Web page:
The Fresh Loaf

A Community of Amateur Bakers and Artisan Bread Enthusiasts.

High hydration failure

pendragon's picture
pendragon

High hydration failure

Hi all,

I've been browsing around the forums for a while and I really enjoy reading about everyone's bread baking adventures. Unfortunately, my own experiences with baking sourdough to date have been more frustrating than rewarding.

I've been baking sourdough seriously for longer than I care to admit (about 3 years), and I could probably count my successes on one hand. I've had the most success with Trevor's low hydration recipe, but every time increase the hydration of my loaf, I start to run into trouble. It seems that my dough is always an unworkable puddle and nothing like what I see on youtube. Even if I shape the dough very tightly, it still feels very slack and loses its shape.

On top of that, the weather here in the southern hemisphere has really cooled down, so I'm finding it even more difficult to manage proofing times. I'm using an insulated box with a heat mat as a makeshift proofing box, but maintaining a stable temperature is really hard. Last bake, I'm pretty convinced I underproofed the loaf (it had a fairly obvious fools crumb), and I just popped one into the fridge this evening that poured onto my bench into a pancake. It seemed to have no structure at all, so I'm guessing it might have been overproofed.

Granted this is quite generaly, but can anyone offer some advice on where I might be going wrong? Also, does everyone who turns out consistent loaves have some sort of temperature control? I feel like even after all of the years, I don't have a good feel for when a loaf is proofed to perfection. Strangely enough, I have that intuition with commercial yeast, but sourdough still eludes me!

For reference, here's my process:

* 100g wholegrain flour

* 400g baker's flour

* 350g water

* 100g levain (taken from 35g ripe starter, 7g wholegrain flour, 28g baker's flour, 35g water)

* 10g salt

Mix flours and water and autolyse for 1 hour.

Add levain and salt and pinch them in.

Slap and fold 400 times.

Bulk proof for 7 hours in a proofing box (temperature fluctuates between 18 and 26 °C, but is usually around the 20 mark).

Given the fluctuation in temperature, I've been trying to improve my ability to assess when the bread is proofed. I generally wait until it's got small bubbles on the surface, it's increased in volume and it feels a bit lighter.

I then preshape and leave it for 15 mins.

Final shape and into the fridge overnight.

The next morning I bake at 320°C, covered for 10 mins, open for 20+.

Ilya Flyamer's picture
Ilya Flyamer

What flour are you using? Related question is, where in the world are you?

It's simply possible your flour can't take that much hydration.

pendragon's picture
pendragon

Thanks Ilya. I've actually switched around my brands a bit because I wondered the same thing. The thing is, I'm fairly certain that the brand I use now is also used by a bunch of local bakeries here in Australia. I use their organic baker's flour, which as I understand is roller-milled high-protein flour (it seems hard to find the specific % and strengths here), and I mix it with their organic wholegrain wheat flour, which is supposedly stoneground.

Also, in case you're wondering, I've tried upping the hydration quite a number of times in the past and I fully understand that I should be getting something slacker than a drier dough, but it seems I either underproof my loaf or I end up with a sloppy mess (overproofed?). I'm finding it incredibly difficult to achieve the strength I see in other people's videos for a well-proofed loaf.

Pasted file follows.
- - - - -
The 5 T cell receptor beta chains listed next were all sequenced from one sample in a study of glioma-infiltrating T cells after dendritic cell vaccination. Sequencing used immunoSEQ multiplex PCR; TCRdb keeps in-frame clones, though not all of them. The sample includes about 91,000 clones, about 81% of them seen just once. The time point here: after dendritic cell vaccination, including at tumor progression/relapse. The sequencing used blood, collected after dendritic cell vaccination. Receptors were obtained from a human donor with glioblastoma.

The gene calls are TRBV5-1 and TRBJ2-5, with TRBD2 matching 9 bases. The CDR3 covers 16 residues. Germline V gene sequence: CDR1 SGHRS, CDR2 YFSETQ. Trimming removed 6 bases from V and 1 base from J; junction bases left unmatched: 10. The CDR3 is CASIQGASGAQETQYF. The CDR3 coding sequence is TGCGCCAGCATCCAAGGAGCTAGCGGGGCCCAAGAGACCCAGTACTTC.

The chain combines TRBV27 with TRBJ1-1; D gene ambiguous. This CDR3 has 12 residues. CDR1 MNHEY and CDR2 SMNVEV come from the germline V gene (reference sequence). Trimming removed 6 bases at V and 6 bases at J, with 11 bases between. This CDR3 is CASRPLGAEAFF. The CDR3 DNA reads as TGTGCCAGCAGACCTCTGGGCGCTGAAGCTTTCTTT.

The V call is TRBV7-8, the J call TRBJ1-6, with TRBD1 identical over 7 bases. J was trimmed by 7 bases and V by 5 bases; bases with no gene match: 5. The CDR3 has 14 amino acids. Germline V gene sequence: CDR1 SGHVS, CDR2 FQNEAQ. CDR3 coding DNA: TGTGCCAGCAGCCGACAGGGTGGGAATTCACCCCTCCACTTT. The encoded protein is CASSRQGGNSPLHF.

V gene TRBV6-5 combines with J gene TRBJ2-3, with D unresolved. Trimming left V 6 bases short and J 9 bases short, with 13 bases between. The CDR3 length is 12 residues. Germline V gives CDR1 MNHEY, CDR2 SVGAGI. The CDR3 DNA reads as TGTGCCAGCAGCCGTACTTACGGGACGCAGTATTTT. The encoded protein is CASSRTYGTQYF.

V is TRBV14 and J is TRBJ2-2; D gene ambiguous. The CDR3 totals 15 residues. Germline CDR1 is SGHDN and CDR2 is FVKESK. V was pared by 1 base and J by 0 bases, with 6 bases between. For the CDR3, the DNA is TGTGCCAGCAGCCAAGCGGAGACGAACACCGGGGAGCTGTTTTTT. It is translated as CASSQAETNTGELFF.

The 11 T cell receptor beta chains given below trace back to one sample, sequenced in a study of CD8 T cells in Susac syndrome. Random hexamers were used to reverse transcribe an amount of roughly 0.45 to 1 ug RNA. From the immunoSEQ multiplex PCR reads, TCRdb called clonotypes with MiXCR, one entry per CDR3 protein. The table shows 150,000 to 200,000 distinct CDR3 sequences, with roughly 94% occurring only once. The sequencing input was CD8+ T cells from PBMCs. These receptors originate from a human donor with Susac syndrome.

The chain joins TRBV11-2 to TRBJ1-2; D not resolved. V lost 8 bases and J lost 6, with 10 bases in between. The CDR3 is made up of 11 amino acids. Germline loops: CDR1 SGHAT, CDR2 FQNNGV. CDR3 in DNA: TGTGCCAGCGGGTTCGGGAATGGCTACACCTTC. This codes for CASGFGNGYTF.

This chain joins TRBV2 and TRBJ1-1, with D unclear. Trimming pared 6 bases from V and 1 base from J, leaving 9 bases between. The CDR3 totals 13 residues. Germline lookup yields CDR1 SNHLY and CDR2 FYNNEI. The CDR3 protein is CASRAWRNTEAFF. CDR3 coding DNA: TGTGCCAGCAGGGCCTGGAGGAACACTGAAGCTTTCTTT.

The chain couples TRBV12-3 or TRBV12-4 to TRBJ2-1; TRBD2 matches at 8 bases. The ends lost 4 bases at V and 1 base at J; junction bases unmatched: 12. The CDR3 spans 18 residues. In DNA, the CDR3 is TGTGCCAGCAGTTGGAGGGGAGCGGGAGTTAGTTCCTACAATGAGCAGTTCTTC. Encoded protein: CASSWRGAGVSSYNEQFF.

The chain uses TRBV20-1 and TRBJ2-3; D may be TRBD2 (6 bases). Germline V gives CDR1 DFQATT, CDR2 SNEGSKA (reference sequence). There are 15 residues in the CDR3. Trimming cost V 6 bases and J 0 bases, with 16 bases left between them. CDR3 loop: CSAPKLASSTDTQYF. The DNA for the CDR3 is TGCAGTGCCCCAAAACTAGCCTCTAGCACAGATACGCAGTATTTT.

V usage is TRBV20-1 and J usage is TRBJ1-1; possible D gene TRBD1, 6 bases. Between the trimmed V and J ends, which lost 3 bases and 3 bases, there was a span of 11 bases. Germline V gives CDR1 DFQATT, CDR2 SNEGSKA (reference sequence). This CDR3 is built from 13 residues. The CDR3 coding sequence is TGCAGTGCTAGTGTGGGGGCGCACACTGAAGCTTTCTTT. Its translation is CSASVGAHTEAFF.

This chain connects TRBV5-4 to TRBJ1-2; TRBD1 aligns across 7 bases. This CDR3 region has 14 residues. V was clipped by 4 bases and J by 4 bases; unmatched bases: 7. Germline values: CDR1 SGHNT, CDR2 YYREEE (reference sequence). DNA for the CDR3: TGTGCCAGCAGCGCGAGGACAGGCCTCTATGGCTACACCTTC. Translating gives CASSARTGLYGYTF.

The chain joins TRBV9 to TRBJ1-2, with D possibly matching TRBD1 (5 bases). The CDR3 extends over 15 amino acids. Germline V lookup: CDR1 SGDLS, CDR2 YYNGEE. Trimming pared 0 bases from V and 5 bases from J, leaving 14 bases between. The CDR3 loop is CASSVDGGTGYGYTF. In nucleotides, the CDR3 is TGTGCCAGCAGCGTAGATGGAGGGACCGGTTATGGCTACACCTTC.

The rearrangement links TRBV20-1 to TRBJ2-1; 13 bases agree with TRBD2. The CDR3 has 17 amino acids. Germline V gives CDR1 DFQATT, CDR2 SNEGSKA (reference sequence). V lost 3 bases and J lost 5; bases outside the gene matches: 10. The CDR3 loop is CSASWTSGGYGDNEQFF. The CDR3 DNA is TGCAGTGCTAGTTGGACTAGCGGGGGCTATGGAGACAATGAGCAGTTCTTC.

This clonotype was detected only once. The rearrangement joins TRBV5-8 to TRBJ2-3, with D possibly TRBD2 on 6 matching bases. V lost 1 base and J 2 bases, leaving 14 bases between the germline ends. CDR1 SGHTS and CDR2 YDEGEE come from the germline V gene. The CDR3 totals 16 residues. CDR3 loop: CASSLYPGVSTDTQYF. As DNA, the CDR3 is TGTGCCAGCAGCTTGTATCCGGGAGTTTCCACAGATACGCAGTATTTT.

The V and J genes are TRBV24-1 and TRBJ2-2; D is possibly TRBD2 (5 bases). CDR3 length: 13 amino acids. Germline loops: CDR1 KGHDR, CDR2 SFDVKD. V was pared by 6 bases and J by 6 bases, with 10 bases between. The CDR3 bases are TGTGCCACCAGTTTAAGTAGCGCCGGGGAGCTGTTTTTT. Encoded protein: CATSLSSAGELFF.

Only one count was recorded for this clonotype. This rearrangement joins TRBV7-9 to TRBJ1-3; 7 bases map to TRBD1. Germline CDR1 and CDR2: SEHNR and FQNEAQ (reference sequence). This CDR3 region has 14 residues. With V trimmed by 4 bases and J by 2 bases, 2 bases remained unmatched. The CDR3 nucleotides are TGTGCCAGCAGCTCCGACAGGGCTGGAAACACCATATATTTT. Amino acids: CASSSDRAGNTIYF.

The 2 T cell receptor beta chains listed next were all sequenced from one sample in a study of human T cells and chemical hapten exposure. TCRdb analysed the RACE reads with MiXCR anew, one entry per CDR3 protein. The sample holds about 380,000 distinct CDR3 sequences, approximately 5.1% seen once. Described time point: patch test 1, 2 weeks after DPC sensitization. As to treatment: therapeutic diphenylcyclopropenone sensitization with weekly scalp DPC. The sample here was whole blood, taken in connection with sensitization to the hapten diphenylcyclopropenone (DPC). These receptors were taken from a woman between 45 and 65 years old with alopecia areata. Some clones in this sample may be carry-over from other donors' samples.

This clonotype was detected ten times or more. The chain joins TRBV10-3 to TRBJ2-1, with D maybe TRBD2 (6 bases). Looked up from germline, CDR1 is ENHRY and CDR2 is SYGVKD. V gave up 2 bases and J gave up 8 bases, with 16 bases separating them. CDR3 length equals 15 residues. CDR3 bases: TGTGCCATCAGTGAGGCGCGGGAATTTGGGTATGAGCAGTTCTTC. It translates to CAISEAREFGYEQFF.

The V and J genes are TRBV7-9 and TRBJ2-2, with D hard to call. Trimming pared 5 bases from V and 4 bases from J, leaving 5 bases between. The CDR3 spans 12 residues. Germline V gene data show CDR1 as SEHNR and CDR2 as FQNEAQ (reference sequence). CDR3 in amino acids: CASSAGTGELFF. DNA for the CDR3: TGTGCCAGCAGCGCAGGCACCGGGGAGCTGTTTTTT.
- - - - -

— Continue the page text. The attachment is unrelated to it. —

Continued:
Ilya Flyamer's picture
Ilya Flyamer

Is there not even a nutrition label with protein per 100g? Perhaps one of the Aussies will chime in here.

If you share some crumb pictures it would be helpful to figure out what's going on with the fermentation. To manage fermentation you can try using an aliquot jar (small dough sample where you can measure the rise accurately) or just a straight sided container where you can see the rise. Then depending on the outcome you can adjust fermentation next time, for more or less rise.

pendragon's picture
pendragon

Okay, thanks! I'll give the jar a go. I don't have a photo of my last bake but I'll try to post the what comes out of my oven tomorrow.

pendragon's picture
pendragon

Forgot the link for my flour in my last message.

pendragon's picture
pendragon

Another question popped into my mind. It hovers at around 16 degrees in my kitchen at the moment, which is why I've tried to play around with using a heat source.

Is there a practical schedule that involves leaving it to proof at that temperature, without any heat source? It seems to me I could be waiting late into the night if I start in the morning and use 20% inoculation.

Ilya Flyamer's picture
Ilya Flyamer

You can start in the evening and leave it overnight.

Or try using the oven with light on to keep the dough a bit warmer.

Mini Oven's picture
Mini Oven

you might want to try doubling the water in the starter and/or levain, switching to a liquid starter.  Get a bigger jar and use more starter or levain in your dough and less plain water in the recipe.  Could even try the gallon jar of liquid sourdough slowly perking away in the corner with the use some--replace some method.

About the dough turning to liquid, look up: pesky thiol compounds and see if that condition applies.

 I know that when I compare dough feel, I make my sourdough slightly stiffer than my yeasted doughs as they tend to loosen more as they ferment.  That is where folding during the bulk rise comes in to tighten up relaxed gluten strands in the dough. The higher the hydration often means more folding.  Folding also helps you get a feel for what is happening in the dough and how fermenting is progressing.  Cool temps will slow fermentation so more patience/time is required.

Baked at 320°C ?    Is that a typo?